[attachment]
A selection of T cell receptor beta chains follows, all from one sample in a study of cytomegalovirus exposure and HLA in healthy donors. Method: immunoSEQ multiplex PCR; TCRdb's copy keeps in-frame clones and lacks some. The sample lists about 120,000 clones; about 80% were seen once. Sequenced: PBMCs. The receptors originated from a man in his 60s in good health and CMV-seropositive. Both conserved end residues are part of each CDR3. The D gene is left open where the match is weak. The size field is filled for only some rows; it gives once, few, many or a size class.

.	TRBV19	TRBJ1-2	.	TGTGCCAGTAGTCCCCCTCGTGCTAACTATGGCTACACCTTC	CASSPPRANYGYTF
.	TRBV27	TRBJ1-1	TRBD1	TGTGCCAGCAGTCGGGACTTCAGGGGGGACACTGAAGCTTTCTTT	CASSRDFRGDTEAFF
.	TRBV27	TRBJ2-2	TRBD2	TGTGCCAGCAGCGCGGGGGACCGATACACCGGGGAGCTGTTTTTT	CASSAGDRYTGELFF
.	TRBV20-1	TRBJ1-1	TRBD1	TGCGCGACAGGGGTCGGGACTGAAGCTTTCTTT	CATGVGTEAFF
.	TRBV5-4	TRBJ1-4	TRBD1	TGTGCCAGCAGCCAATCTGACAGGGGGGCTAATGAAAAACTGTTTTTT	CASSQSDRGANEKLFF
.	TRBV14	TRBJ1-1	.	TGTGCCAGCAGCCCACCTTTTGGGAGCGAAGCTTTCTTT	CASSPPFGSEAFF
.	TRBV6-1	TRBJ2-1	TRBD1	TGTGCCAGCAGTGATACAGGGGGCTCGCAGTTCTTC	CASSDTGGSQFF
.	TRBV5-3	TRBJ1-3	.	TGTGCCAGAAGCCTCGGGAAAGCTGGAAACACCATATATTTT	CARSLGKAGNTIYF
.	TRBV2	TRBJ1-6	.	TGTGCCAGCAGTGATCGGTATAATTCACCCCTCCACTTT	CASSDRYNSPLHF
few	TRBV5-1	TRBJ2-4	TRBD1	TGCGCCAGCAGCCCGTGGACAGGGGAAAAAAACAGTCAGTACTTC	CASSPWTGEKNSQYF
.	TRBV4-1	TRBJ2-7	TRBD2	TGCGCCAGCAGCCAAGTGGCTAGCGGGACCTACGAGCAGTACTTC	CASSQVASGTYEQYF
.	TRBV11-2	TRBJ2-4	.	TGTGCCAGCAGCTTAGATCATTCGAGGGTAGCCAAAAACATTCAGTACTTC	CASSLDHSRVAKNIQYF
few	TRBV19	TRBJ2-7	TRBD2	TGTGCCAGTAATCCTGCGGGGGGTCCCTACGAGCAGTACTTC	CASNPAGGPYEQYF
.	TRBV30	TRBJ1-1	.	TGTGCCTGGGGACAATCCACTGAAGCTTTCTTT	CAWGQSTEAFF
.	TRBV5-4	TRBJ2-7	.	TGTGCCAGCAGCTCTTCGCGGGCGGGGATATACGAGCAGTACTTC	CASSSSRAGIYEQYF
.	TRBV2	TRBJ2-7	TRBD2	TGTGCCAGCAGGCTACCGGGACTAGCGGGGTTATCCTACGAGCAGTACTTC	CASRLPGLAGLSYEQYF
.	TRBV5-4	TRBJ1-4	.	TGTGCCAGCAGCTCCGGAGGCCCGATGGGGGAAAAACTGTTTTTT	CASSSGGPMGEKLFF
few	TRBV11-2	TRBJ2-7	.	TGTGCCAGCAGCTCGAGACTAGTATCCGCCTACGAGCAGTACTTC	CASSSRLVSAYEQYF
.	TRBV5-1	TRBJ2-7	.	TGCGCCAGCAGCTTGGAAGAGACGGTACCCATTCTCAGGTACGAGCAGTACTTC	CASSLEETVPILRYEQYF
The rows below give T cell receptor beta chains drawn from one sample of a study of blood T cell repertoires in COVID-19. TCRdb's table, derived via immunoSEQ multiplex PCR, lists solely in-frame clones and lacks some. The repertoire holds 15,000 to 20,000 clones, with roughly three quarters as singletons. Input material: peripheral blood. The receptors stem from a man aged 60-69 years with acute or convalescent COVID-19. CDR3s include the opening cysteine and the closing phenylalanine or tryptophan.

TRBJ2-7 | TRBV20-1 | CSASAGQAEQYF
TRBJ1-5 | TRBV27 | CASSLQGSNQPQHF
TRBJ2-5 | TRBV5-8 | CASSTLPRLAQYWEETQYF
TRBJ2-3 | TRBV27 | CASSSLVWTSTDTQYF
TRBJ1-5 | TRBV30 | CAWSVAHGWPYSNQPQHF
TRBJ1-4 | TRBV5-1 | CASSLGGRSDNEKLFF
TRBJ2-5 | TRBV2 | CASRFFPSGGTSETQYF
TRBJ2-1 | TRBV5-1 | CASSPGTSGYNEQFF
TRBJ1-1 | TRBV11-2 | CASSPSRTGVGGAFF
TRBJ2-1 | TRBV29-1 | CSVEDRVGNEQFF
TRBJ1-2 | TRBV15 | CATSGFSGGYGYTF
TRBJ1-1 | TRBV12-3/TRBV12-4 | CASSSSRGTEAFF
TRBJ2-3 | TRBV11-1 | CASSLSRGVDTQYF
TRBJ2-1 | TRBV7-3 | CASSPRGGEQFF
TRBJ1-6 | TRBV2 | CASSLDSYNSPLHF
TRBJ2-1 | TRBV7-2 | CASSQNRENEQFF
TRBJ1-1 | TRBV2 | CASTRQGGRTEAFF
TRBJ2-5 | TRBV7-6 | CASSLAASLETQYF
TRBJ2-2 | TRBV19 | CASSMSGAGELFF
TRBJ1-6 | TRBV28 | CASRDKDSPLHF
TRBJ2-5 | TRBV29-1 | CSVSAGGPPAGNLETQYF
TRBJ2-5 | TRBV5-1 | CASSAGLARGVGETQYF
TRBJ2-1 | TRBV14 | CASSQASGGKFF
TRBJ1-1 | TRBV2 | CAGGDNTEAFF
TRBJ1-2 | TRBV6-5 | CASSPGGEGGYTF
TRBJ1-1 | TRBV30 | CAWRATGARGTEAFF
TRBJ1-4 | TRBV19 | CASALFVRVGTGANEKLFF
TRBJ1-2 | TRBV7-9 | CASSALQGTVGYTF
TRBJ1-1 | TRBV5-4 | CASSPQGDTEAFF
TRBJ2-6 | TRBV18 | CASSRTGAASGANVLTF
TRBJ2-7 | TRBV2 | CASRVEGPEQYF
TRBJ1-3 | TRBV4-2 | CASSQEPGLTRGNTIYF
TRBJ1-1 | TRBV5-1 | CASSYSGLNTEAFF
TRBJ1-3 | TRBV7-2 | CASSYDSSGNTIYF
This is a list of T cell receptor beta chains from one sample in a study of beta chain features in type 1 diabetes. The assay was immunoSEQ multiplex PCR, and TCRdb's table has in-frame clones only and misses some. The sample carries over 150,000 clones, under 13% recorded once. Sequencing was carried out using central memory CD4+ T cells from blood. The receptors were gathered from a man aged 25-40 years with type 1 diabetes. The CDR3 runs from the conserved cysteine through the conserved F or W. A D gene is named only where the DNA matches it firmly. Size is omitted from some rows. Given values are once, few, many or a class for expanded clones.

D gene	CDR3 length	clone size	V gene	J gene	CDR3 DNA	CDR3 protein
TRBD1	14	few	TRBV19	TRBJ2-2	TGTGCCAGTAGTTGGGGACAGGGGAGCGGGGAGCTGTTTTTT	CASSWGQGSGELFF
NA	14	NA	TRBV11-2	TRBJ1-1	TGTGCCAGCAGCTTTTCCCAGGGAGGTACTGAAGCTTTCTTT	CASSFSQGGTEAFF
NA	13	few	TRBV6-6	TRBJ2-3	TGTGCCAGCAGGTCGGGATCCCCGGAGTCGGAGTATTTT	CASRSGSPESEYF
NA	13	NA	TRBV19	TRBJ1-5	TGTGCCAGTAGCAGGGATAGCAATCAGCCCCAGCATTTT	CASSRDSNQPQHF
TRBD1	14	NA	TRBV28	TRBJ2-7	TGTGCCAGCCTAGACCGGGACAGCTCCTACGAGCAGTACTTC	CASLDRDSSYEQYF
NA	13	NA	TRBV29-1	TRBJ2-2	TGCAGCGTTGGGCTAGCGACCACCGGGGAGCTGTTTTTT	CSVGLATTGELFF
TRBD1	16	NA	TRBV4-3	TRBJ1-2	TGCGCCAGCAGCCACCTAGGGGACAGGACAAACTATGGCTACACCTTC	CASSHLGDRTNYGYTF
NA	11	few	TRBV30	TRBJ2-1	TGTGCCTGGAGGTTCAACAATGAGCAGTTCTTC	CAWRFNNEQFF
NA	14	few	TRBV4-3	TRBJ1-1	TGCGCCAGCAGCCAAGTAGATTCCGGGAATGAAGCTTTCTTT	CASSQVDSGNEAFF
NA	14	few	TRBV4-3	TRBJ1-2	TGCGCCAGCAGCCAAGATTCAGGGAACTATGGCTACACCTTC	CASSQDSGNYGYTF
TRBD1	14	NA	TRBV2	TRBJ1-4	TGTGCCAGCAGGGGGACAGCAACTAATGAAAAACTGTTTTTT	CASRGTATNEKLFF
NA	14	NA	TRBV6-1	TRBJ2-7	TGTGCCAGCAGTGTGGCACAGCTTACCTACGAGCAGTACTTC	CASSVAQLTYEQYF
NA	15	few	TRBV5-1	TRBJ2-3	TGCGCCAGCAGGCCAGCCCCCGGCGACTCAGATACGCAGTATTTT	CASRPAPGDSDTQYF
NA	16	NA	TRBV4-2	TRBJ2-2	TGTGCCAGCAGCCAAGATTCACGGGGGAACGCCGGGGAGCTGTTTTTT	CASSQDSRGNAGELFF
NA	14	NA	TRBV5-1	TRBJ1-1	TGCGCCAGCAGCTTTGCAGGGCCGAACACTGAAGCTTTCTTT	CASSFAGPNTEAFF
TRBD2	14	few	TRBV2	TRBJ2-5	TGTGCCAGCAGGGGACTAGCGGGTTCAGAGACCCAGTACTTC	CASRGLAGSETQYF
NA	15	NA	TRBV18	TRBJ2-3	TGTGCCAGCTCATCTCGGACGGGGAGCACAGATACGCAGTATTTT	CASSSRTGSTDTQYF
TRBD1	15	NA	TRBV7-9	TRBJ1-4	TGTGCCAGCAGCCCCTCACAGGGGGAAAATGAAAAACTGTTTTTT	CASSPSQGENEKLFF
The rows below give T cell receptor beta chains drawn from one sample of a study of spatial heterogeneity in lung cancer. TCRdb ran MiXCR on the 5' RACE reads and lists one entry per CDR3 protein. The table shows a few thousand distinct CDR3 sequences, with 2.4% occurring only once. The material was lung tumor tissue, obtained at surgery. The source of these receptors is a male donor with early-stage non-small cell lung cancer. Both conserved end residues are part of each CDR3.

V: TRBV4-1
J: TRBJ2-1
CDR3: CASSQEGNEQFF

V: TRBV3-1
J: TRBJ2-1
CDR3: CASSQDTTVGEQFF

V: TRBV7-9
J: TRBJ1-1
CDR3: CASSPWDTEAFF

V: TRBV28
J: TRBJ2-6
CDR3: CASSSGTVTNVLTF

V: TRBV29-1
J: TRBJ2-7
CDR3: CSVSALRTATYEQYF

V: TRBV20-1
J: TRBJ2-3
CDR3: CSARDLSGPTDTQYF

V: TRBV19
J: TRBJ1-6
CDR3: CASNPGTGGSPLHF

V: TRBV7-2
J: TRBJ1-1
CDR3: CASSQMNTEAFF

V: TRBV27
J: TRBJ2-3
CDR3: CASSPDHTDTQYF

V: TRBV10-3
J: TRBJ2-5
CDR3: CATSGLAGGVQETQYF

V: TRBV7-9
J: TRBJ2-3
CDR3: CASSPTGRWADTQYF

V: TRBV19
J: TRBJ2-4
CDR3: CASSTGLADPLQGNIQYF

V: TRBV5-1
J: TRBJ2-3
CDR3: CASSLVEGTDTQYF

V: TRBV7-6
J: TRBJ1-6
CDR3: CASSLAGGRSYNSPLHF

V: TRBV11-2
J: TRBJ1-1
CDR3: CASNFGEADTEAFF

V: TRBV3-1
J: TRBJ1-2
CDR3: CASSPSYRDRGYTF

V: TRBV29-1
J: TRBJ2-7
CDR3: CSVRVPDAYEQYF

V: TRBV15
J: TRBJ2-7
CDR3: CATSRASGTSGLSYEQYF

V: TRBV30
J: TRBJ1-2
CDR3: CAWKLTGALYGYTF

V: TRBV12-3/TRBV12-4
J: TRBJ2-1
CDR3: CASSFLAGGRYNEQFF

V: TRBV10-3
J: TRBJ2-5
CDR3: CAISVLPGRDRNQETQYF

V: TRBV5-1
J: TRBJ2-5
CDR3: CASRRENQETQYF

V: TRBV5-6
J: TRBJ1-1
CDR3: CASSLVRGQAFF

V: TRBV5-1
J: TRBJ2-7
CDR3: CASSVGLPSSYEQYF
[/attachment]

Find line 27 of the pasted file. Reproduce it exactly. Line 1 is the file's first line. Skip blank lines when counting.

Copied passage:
TRBJ1-4 | TRBV5-1 | CASSLGGRSDNEKLFF